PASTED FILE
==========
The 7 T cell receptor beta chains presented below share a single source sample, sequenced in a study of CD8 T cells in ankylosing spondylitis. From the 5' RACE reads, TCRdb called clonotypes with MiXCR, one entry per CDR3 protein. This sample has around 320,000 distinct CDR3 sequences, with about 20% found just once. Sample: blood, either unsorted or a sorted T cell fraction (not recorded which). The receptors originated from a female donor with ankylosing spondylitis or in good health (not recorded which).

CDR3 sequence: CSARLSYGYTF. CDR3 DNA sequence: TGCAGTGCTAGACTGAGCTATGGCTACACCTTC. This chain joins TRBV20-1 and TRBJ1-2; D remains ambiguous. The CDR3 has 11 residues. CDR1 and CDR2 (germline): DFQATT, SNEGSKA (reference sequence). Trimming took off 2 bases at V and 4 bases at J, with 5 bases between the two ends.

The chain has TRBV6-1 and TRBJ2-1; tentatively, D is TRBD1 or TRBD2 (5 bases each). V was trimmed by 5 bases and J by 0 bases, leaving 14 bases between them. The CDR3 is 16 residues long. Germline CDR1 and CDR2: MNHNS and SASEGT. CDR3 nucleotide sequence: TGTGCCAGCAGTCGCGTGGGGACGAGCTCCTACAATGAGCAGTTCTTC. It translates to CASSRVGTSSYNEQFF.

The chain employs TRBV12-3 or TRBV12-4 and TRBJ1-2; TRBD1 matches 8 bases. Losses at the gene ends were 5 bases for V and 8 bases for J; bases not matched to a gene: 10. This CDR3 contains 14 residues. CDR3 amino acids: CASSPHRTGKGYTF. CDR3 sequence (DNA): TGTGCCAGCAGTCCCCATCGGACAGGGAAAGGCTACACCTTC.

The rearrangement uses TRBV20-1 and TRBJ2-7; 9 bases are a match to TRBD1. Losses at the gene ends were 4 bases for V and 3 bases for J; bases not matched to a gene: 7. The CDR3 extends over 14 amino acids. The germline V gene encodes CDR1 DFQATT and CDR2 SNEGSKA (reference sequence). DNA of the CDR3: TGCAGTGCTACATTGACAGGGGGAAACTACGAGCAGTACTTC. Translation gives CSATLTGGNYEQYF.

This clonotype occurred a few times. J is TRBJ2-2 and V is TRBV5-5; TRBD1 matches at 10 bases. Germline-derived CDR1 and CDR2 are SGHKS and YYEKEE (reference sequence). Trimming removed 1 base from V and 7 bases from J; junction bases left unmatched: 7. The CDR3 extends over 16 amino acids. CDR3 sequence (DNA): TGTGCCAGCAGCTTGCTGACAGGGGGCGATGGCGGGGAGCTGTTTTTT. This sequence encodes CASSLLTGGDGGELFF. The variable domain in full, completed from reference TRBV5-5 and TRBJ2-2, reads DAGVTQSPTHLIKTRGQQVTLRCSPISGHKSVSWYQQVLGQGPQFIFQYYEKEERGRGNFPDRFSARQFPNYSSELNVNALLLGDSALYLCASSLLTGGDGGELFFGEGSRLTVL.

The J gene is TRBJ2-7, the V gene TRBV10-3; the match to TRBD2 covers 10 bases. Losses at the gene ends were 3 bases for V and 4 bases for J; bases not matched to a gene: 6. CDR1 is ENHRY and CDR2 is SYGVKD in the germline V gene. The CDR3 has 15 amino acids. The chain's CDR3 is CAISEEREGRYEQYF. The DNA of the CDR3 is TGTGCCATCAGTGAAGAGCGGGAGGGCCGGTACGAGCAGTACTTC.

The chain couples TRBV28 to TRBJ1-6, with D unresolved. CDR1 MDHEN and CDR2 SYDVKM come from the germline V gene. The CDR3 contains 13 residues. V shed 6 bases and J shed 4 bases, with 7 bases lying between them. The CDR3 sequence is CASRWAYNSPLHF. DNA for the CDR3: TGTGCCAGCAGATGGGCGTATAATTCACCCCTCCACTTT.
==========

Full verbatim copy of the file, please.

The 7 T cell receptor beta chains presented below share a single source sample, sequenced in a study of CD8 T cells in ankylosing spondylitis. From the 5' RACE reads, TCRdb called clonotypes with MiXCR, one entry per CDR3 protein. This sample has around 320,000 distinct CDR3 sequences, with about 20% found just once. Sample: blood, either unsorted or a sorted T cell fraction (not recorded which). The receptors originated from a female donor with ankylosing spondylitis or in good health (not recorded which).

CDR3 sequence: CSARLSYGYTF. CDR3 DNA sequence: TGCAGTGCTAGACTGAGCTATGGCTACACCTTC. This chain joins TRBV20-1 and TRBJ1-2; D remains ambiguous. The CDR3 has 11 residues. CDR1 and CDR2 (germline): DFQATT, SNEGSKA (reference sequence). Trimming took off 2 bases at V and 4 bases at J, with 5 bases between the two ends.

The chain has TRBV6-1 and TRBJ2-1; tentatively, D is TRBD1 or TRBD2 (5 bases each). V was trimmed by 5 bases and J by 0 bases, leaving 14 bases between them. The CDR3 is 16 residues long. Germline CDR1 and CDR2: MNHNS and SASEGT. CDR3 nucleotide sequence: TGTGCCAGCAGTCGCGTGGGGACGAGCTCCTACAATGAGCAGTTCTTC. It translates to CASSRVGTSSYNEQFF.

The chain employs TRBV12-3 or TRBV12-4 and TRBJ1-2; TRBD1 matches 8 bases. Losses at the gene ends were 5 bases for V and 8 bases for J; bases not matched to a gene: 10. This CDR3 contains 14 residues. CDR3 amino acids: CASSPHRTGKGYTF. CDR3 sequence (DNA): TGTGCCAGCAGTCCCCATCGGACAGGGAAAGGCTACACCTTC.

The rearrangement uses TRBV20-1 and TRBJ2-7; 9 bases are a match to TRBD1. Losses at the gene ends were 4 bases for V and 3 bases for J; bases not matched to a gene: 7. The CDR3 extends over 14 amino acids. The germline V gene encodes CDR1 DFQATT and CDR2 SNEGSKA (reference sequence). DNA of the CDR3: TGCAGTGCTACATTGACAGGGGGAAACTACGAGCAGTACTTC. Translation gives CSATLTGGNYEQYF.

This clonotype occurred a few times. J is TRBJ2-2 and V is TRBV5-5; TRBD1 matches at 10 bases. Germline-derived CDR1 and CDR2 are SGHKS and YYEKEE (reference sequence). Trimming removed 1 base from V and 7 bases from J; junction bases left unmatched: 7. The CDR3 extends over 16 amino acids. CDR3 sequence (DNA): TGTGCCAGCAGCTTGCTGACAGGGGGCGATGGCGGGGAGCTGTTTTTT. This sequence encodes CASSLLTGGDGGELFF. The variable domain in full, completed from reference TRBV5-5 and TRBJ2-2, reads DAGVTQSPTHLIKTRGQQVTLRCSPISGHKSVSWYQQVLGQGPQFIFQYYEKEERGRGNFPDRFSARQFPNYSSELNVNALLLGDSALYLCASSLLTGGDGGELFFGEGSRLTVL.

The J gene is TRBJ2-7, the V gene TRBV10-3; the match to TRBD2 covers 10 bases. Losses at the gene ends were 3 bases for V and 4 bases for J; bases not matched to a gene: 6. CDR1 is ENHRY and CDR2 is SYGVKD in the germline V gene. The CDR3 has 15 amino acids. The chain's CDR3 is CAISEEREGRYEQYF. The DNA of the CDR3 is TGTGCCATCAGTGAAGAGCGGGAGGGCCGGTACGAGCAGTACTTC.

The chain couples TRBV28 to TRBJ1-6, with D unresolved. CDR1 MDHEN and CDR2 SYDVKM come from the germline V gene. The CDR3 contains 13 residues. V shed 6 bases and J shed 4 bases, with 7 bases lying between them. The CDR3 sequence is CASRWAYNSPLHF. DNA for the CDR3: TGTGCCAGCAGATGGGCGTATAATTCACCCCTCCACTTT.